At times Scottish black metal exponents Ruadh sound like they might be the hardest thing to venture out from their homeland since the mighty Graeme Souness, but thankfully the fifty-odd minute duration of their second album The Rock of the Clyde isn’t just all about blastbeats and the aural equivalent of a series of bone crunching tackles from behind (that’s enough football -Ed).

Indeed for large portions of TROTC, band mainman Tom Perrett opts to employ a series of devices from the ‘other side’ of black metal, making for a very listenable package indeed.

So, fans of Bathory are at least as likely as fans of Winterfylleth or related artists to get something out of the well-thought-out sextet of tracks that make this album up. And whilst Perrett is happy to kick off the album’s opening track Embers  with one of the heaviest passages of music you’ll hear all year, it’s not long before he succumbs to the call of the Glens in all their bucolic glory. Stags sniff the air, thoughtfully, the masters of the primal wilderness they survey. And then Phil Morrison opens up with another prolonged drum salvo, smashing the reverie into a million pieces as he does so…

…It’s that kind of album. Although there is a palpable air of Celtic rock surrounding the album (the title track echoes memories long buried in the psyche of old Big Country and Runrig gigs, despite the death grunts and double kick barrages), things never become twee or cloying; Despite the length of the majority of the tracks, Perrett keeps things rocking along at a fair clip throughout, engaging and energising the listener in the process. As already noticed, this is an incredibly listenable album for something so obviously rooted in the extreme.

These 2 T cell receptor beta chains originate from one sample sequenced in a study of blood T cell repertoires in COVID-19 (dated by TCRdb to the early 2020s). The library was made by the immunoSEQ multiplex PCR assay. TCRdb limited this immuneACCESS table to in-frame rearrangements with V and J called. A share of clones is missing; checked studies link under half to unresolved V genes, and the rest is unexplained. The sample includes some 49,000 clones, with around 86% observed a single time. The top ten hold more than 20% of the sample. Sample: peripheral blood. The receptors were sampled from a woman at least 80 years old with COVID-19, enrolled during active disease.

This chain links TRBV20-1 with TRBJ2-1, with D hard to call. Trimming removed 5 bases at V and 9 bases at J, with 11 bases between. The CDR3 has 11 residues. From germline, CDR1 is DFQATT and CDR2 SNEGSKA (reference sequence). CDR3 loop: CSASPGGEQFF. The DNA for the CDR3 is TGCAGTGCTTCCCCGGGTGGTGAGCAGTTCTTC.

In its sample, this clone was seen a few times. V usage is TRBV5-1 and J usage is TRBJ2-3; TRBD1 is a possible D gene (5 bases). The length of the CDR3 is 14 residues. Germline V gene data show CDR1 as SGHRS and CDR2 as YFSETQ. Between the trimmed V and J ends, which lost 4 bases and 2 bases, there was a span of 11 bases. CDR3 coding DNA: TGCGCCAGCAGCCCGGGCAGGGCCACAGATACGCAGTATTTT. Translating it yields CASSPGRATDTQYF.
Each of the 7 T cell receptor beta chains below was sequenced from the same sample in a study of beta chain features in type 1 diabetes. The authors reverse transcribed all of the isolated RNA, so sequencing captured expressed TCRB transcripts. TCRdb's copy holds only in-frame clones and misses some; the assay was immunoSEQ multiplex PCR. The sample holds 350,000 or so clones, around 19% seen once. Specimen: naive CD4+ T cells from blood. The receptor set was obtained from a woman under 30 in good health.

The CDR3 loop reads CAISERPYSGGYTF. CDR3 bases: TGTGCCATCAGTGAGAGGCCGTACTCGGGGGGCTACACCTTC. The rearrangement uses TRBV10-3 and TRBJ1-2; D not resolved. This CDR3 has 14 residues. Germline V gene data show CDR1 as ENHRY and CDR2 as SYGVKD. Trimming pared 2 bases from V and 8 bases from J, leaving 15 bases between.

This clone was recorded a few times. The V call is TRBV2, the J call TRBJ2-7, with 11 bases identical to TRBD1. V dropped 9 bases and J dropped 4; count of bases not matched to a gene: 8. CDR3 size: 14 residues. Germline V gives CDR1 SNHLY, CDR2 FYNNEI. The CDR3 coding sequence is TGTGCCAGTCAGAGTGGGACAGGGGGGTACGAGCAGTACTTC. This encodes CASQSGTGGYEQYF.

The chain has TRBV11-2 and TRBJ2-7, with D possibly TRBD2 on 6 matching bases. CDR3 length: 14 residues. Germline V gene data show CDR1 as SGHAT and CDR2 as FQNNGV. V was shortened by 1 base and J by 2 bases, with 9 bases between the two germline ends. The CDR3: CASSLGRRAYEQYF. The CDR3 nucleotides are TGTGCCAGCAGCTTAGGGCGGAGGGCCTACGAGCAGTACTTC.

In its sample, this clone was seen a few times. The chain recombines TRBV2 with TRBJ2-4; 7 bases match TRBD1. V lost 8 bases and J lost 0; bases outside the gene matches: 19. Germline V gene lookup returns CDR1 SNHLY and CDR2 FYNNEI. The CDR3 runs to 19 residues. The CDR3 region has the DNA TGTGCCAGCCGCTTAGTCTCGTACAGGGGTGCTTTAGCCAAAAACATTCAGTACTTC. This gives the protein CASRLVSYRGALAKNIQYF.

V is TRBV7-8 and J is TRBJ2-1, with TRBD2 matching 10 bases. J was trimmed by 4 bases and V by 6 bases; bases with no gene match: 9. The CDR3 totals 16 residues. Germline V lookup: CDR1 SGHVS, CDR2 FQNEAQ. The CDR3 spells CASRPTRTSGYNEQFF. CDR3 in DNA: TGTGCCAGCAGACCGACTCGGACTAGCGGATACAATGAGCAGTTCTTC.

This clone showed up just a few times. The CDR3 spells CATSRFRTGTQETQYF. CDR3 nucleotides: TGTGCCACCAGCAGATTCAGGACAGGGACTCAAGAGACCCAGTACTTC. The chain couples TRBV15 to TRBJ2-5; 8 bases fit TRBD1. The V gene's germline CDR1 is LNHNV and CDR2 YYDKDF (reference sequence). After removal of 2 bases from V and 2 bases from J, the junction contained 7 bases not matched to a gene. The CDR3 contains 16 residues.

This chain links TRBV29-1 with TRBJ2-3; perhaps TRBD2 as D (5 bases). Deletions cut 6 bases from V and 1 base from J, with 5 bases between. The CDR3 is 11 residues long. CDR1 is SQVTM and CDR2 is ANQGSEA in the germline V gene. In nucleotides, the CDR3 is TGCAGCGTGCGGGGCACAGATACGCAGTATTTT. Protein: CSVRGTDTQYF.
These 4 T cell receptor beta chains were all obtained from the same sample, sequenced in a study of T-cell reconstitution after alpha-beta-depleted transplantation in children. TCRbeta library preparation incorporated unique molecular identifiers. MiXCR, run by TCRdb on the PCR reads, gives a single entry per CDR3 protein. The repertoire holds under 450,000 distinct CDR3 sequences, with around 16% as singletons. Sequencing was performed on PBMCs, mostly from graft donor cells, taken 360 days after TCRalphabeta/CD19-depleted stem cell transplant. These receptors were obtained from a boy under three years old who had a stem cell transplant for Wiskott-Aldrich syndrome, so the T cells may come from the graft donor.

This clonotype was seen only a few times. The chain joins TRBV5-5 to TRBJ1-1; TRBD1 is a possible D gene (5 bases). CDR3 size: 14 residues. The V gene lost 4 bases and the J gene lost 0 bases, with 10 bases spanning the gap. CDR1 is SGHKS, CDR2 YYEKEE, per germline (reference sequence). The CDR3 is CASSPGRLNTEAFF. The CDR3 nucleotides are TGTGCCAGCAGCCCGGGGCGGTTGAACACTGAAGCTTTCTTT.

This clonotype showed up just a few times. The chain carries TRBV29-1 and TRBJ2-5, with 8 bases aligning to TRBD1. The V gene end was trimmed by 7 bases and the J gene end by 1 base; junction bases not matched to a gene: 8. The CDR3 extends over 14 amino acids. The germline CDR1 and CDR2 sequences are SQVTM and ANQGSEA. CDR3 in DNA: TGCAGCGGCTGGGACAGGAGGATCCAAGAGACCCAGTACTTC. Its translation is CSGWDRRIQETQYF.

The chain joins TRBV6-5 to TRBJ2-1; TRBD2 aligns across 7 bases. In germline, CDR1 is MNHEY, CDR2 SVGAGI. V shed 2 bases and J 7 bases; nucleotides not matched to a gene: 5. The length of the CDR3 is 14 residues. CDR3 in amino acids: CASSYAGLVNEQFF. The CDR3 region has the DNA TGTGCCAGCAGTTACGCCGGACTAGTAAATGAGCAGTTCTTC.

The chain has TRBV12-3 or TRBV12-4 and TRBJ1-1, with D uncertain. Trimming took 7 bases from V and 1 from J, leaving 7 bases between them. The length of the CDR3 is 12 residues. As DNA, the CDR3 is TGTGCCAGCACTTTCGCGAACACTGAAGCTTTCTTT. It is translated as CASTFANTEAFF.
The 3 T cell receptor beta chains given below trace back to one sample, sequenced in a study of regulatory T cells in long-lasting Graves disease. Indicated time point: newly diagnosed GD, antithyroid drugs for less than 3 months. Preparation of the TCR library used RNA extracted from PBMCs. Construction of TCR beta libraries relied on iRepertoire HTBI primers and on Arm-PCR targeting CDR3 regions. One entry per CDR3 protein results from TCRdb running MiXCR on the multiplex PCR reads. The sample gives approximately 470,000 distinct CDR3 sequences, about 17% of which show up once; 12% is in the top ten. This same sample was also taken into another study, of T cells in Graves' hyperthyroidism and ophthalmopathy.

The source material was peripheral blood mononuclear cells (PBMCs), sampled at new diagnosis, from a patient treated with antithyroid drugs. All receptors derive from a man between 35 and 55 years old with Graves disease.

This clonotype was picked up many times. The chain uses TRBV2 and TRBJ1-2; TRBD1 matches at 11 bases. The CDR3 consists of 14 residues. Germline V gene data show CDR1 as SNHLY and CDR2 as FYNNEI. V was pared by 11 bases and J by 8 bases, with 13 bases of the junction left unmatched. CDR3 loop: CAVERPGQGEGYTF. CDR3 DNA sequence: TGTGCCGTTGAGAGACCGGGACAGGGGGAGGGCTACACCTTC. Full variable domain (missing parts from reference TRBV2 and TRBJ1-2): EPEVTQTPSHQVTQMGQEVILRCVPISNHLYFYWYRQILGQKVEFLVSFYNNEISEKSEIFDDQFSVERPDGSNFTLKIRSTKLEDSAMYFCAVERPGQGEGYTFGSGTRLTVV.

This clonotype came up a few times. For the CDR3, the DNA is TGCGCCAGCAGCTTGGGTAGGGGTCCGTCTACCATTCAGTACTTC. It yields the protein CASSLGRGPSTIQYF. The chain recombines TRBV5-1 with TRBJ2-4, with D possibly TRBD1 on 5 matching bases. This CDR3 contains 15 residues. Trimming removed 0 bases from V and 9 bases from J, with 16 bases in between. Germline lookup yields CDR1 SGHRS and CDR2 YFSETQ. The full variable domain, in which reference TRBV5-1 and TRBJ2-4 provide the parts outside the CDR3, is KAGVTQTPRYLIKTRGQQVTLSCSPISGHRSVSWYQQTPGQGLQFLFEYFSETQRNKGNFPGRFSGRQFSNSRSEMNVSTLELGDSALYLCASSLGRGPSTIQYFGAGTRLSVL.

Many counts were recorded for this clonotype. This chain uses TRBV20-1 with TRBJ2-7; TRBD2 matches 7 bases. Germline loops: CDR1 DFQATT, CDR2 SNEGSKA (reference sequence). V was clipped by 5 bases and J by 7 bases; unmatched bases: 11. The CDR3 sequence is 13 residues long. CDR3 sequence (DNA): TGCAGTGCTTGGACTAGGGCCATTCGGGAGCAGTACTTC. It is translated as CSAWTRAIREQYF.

Winter Light is the album in microscosm; a violent opening, all percussive battery and guttural ululation, which slowly dissolves into cinematic if misty-edged memories of Alba before the inevitable return of machine gun drum tattoos and anthemic, rouse-the-clans-from-slumber guitar figures. It’s pretty irresistible stuff, as Perrett loads layer-upon-layer of bombast to the mix. Yet overkill is never reached; our protagonist does everything with the sure hand of a master craftsman, with the result being a joyous celebration of everything that makes the black metal genre so beguiling.

An essential purchase? Possibly not, but you owe it to yourself and your neighbours to give this album at least one run all the way through before you make a decision. Great stuff.

Rock of the Clyde
is out on May 22nd.